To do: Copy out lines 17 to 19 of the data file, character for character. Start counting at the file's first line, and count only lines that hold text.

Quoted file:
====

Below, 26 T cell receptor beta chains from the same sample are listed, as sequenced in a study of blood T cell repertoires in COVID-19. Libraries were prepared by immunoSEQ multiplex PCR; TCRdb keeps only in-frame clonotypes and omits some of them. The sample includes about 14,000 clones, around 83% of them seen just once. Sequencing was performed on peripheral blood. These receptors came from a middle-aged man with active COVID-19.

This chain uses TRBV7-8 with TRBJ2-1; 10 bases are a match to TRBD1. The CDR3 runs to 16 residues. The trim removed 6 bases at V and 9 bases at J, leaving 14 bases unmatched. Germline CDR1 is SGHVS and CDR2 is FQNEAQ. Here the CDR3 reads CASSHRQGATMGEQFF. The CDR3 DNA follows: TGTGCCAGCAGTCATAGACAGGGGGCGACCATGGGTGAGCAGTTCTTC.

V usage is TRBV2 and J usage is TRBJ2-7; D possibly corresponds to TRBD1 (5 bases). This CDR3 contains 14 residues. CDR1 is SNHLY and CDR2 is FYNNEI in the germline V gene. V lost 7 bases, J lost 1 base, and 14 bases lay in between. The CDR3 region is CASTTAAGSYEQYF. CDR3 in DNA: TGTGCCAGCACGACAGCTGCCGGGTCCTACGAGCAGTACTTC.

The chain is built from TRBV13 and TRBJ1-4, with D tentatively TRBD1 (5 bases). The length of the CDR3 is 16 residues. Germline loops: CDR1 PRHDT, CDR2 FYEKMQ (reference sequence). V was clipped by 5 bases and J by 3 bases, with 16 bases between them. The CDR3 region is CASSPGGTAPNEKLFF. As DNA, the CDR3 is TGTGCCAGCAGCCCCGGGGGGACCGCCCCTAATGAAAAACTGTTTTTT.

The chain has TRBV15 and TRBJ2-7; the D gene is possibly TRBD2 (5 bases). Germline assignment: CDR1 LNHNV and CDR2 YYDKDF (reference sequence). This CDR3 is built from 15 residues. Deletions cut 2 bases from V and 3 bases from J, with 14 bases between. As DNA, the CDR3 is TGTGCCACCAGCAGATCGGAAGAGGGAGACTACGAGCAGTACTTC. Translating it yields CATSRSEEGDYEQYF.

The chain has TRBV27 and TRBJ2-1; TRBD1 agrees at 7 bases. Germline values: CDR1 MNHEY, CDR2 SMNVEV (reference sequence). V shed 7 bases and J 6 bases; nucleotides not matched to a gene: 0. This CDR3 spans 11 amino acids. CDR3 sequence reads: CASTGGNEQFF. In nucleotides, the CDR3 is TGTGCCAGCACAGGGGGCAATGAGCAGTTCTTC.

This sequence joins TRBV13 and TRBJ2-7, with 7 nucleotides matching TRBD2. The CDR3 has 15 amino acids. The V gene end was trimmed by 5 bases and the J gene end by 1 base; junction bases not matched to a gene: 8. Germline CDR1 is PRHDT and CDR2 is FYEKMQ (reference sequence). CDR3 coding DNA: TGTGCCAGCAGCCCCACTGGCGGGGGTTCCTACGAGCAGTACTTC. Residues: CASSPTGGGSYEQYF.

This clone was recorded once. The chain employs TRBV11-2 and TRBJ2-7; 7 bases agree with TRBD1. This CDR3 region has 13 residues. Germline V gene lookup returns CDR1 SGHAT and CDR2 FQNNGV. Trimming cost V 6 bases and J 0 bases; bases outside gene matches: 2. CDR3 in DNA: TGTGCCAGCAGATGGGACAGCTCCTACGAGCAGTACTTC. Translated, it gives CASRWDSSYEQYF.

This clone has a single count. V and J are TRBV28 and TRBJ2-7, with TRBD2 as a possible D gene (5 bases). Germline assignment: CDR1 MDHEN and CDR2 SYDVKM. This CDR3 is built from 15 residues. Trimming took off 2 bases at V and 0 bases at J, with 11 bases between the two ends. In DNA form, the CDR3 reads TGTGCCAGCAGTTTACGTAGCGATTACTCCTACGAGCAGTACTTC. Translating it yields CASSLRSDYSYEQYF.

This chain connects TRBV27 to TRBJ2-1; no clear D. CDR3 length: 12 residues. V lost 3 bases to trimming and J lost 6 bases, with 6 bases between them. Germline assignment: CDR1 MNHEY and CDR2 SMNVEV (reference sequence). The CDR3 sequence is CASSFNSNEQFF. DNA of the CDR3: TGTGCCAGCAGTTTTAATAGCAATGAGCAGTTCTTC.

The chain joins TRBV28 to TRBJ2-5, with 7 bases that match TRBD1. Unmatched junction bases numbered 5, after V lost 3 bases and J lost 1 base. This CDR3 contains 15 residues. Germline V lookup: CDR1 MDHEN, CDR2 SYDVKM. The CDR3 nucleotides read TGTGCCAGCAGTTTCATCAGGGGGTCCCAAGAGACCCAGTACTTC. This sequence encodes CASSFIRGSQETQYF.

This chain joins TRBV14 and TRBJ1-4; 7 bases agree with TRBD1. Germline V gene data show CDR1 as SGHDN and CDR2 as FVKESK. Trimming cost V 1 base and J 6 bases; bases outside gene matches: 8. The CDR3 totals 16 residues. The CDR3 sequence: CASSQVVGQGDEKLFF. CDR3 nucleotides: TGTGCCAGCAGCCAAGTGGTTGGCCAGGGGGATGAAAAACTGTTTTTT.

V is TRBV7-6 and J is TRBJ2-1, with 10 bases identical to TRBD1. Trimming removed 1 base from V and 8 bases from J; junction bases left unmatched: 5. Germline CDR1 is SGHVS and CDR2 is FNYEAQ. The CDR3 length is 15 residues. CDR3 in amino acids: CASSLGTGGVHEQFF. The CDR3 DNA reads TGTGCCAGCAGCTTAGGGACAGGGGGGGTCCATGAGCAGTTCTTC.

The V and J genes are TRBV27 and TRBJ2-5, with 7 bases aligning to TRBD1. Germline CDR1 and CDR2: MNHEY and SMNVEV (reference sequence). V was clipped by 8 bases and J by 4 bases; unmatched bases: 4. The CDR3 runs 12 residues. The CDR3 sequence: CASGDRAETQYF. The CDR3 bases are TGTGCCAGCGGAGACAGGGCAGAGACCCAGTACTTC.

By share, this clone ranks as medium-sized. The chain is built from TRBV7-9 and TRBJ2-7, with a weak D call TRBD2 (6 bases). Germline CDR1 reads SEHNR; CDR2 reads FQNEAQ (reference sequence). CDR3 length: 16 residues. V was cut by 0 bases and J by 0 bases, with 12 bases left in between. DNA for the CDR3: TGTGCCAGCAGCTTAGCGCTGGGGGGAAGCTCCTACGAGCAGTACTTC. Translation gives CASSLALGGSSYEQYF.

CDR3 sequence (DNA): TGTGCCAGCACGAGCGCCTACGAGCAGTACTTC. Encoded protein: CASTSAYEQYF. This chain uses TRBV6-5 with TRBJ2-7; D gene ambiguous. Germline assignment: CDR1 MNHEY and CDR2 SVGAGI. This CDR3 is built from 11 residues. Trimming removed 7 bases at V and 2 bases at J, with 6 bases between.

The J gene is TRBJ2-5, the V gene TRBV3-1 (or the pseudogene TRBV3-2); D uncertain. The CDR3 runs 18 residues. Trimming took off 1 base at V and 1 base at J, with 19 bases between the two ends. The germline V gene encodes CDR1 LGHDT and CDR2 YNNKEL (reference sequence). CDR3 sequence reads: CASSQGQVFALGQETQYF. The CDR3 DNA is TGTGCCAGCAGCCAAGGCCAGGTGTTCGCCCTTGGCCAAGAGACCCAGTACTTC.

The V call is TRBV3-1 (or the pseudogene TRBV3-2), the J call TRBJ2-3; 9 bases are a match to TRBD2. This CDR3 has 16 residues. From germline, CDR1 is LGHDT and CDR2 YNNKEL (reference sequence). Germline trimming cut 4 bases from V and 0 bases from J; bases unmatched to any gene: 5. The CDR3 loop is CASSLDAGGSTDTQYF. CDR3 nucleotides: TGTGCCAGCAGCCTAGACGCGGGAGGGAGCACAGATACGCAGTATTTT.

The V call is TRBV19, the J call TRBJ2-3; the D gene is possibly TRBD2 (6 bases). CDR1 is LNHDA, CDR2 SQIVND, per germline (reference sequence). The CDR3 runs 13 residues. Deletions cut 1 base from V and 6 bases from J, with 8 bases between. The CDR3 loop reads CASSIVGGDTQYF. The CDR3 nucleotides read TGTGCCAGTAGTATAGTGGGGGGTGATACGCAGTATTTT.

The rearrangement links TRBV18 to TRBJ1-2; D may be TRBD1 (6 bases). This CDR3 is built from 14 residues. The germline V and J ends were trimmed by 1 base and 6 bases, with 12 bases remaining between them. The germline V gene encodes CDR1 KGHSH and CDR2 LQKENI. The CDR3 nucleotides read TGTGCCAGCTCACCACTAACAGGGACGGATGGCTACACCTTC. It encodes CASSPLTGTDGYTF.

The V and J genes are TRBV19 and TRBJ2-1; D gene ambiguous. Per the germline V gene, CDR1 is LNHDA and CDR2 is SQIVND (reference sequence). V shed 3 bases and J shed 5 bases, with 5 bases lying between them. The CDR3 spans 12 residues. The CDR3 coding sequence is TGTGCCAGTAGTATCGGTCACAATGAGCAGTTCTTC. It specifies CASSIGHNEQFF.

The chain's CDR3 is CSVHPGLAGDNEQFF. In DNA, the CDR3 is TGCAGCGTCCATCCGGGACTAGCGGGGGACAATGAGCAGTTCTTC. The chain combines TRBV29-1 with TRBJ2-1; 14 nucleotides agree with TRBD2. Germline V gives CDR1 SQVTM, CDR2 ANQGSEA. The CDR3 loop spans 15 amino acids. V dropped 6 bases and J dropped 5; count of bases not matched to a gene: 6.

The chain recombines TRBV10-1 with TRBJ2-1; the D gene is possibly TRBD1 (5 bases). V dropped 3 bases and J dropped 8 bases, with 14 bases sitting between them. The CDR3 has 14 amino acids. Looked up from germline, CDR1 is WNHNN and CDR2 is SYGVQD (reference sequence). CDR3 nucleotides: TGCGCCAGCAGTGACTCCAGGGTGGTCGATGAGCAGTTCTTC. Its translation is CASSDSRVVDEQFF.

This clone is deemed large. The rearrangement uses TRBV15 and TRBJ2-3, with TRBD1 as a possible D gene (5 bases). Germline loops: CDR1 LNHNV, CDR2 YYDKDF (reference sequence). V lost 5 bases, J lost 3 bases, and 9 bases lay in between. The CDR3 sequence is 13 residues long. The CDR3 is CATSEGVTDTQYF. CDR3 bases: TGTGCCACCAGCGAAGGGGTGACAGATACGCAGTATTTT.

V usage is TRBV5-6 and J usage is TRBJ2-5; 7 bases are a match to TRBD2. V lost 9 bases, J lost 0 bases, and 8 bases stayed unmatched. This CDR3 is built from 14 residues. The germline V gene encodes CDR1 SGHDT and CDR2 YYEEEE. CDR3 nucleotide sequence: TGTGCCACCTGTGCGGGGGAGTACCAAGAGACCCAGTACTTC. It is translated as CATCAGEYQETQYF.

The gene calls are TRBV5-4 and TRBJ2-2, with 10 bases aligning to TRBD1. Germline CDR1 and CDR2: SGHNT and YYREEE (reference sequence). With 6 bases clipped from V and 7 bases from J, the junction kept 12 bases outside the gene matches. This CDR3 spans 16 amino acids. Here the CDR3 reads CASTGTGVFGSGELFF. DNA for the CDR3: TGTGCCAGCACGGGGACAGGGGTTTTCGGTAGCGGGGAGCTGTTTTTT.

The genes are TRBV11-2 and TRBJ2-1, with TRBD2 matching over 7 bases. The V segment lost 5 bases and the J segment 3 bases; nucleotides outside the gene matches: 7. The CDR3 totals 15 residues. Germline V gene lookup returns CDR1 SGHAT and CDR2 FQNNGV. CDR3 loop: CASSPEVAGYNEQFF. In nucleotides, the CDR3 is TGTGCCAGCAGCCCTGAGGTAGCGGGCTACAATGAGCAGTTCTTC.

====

The J gene is TRBJ2-5, the V gene TRBV3-1 (or the pseudogene TRBV3-2); D uncertain. The CDR3 runs 18 residues. Trimming took off 1 base at V and 1 base at J, with 19 bases between the two ends. The germline V gene encodes CDR1 LGHDT and CDR2 YNNKEL (reference sequence). CDR3 sequence reads: CASSQGQVFALGQETQYF. The CDR3 DNA is TGTGCCAGCAGCCAAGGCCAGGTGTTCGCCCTTGGCCAAGAGACCCAGTACTTC.

The V call is TRBV3-1 (or the pseudogene TRBV3-2), the J call TRBJ2-3; 9 bases are a match to TRBD2. This CDR3 has 16 residues. From germline, CDR1 is LGHDT and CDR2 YNNKEL (reference sequence). Germline trimming cut 4 bases from V and 0 bases from J; bases unmatched to any gene: 5. The CDR3 loop is CASSLDAGGSTDTQYF. CDR3 nucleotides: TGTGCCAGCAGCCTAGACGCGGGAGGGAGCACAGATACGCAGTATTTT.

The V call is TRBV19, the J call TRBJ2-3; the D gene is possibly TRBD2 (6 bases). CDR1 is LNHDA, CDR2 SQIVND, per germline (reference sequence). The CDR3 runs 13 residues. Deletions cut 1 base from V and 6 bases from J, with 8 bases between. The CDR3 loop reads CASSIVGGDTQYF. The CDR3 nucleotides read TGTGCCAGTAGTATAGTGGGGGGTGATACGCAGTATTTT.